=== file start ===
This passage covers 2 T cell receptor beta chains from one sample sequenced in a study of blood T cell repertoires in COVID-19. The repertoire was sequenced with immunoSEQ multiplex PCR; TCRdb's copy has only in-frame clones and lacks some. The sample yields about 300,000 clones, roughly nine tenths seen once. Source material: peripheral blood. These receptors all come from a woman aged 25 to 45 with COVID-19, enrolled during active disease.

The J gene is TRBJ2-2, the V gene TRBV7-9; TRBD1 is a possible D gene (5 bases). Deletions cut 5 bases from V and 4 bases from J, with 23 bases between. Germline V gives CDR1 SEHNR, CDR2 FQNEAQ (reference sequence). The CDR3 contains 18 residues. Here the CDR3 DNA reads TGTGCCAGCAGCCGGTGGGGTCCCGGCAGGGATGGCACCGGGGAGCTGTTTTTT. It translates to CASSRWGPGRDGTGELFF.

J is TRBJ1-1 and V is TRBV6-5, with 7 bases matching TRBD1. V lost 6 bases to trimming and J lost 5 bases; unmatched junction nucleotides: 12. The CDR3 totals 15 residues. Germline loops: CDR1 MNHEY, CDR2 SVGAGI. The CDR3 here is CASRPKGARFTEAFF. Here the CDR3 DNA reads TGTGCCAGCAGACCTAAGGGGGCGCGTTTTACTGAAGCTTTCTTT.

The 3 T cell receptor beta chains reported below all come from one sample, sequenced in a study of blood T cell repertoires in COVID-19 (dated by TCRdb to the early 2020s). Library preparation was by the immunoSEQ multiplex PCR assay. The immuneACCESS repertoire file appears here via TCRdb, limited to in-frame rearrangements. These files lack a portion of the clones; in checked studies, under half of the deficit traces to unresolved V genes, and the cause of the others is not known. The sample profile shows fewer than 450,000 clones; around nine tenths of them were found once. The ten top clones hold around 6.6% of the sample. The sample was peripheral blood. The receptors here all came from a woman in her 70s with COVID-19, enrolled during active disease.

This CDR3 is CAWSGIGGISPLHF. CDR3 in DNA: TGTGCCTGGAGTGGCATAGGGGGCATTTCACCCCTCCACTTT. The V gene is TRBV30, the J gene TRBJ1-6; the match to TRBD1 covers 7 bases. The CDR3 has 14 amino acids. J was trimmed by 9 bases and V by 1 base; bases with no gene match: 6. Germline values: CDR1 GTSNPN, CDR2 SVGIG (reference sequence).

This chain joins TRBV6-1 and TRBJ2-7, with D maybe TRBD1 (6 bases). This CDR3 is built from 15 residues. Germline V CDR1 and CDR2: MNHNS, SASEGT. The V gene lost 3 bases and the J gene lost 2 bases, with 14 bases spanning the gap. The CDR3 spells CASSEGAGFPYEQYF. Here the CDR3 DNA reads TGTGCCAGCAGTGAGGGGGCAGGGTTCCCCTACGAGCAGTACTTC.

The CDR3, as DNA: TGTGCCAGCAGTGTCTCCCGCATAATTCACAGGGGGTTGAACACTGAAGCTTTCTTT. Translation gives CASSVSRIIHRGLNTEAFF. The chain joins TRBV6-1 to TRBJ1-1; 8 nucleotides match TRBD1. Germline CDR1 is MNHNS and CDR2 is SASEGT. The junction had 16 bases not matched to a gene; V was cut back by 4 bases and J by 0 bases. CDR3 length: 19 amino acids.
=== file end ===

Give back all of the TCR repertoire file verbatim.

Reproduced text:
This passage covers 2 T cell receptor beta chains from one sample sequenced in a study of blood T cell repertoires in COVID-19. The repertoire was sequenced with immunoSEQ multiplex PCR; TCRdb's copy has only in-frame clones and lacks some. The sample yields about 300,000 clones, roughly nine tenths seen once. Source material: peripheral blood. These receptors all come from a woman aged 25 to 45 with COVID-19, enrolled during active disease.

The J gene is TRBJ2-2, the V gene TRBV7-9; TRBD1 is a possible D gene (5 bases). Deletions cut 5 bases from V and 4 bases from J, with 23 bases between. Germline V gives CDR1 SEHNR, CDR2 FQNEAQ (reference sequence). The CDR3 contains 18 residues. Here the CDR3 DNA reads TGTGCCAGCAGCCGGTGGGGTCCCGGCAGGGATGGCACCGGGGAGCTGTTTTTT. It translates to CASSRWGPGRDGTGELFF.

J is TRBJ1-1 and V is TRBV6-5, with 7 bases matching TRBD1. V lost 6 bases to trimming and J lost 5 bases; unmatched junction nucleotides: 12. The CDR3 totals 15 residues. Germline loops: CDR1 MNHEY, CDR2 SVGAGI. The CDR3 here is CASRPKGARFTEAFF. Here the CDR3 DNA reads TGTGCCAGCAGACCTAAGGGGGCGCGTTTTACTGAAGCTTTCTTT.

The 3 T cell receptor beta chains reported below all come from one sample, sequenced in a study of blood T cell repertoires in COVID-19 (dated by TCRdb to the early 2020s). Library preparation was by the immunoSEQ multiplex PCR assay. The immuneACCESS repertoire file appears here via TCRdb, limited to in-frame rearrangements. These files lack a portion of the clones; in checked studies, under half of the deficit traces to unresolved V genes, and the cause of the others is not known. The sample profile shows fewer than 450,000 clones; around nine tenths of them were found once. The ten top clones hold around 6.6% of the sample. The sample was peripheral blood. The receptors here all came from a woman in her 70s with COVID-19, enrolled during active disease.

This CDR3 is CAWSGIGGISPLHF. CDR3 in DNA: TGTGCCTGGAGTGGCATAGGGGGCATTTCACCCCTCCACTTT. The V gene is TRBV30, the J gene TRBJ1-6; the match to TRBD1 covers 7 bases. The CDR3 has 14 amino acids. J was trimmed by 9 bases and V by 1 base; bases with no gene match: 6. Germline values: CDR1 GTSNPN, CDR2 SVGIG (reference sequence).

This chain joins TRBV6-1 and TRBJ2-7, with D maybe TRBD1 (6 bases). This CDR3 is built from 15 residues. Germline V CDR1 and CDR2: MNHNS, SASEGT. The V gene lost 3 bases and the J gene lost 2 bases, with 14 bases spanning the gap. The CDR3 spells CASSEGAGFPYEQYF. Here the CDR3 DNA reads TGTGCCAGCAGTGAGGGGGCAGGGTTCCCCTACGAGCAGTACTTC.

The CDR3, as DNA: TGTGCCAGCAGTGTCTCCCGCATAATTCACAGGGGGTTGAACACTGAAGCTTTCTTT. Translation gives CASSVSRIIHRGLNTEAFF. The chain joins TRBV6-1 to TRBJ1-1; 8 nucleotides match TRBD1. Germline CDR1 is MNHNS and CDR2 is SASEGT. The junction had 16 bases not matched to a gene; V was cut back by 4 bases and J by 0 bases. CDR3 length: 19 amino acids.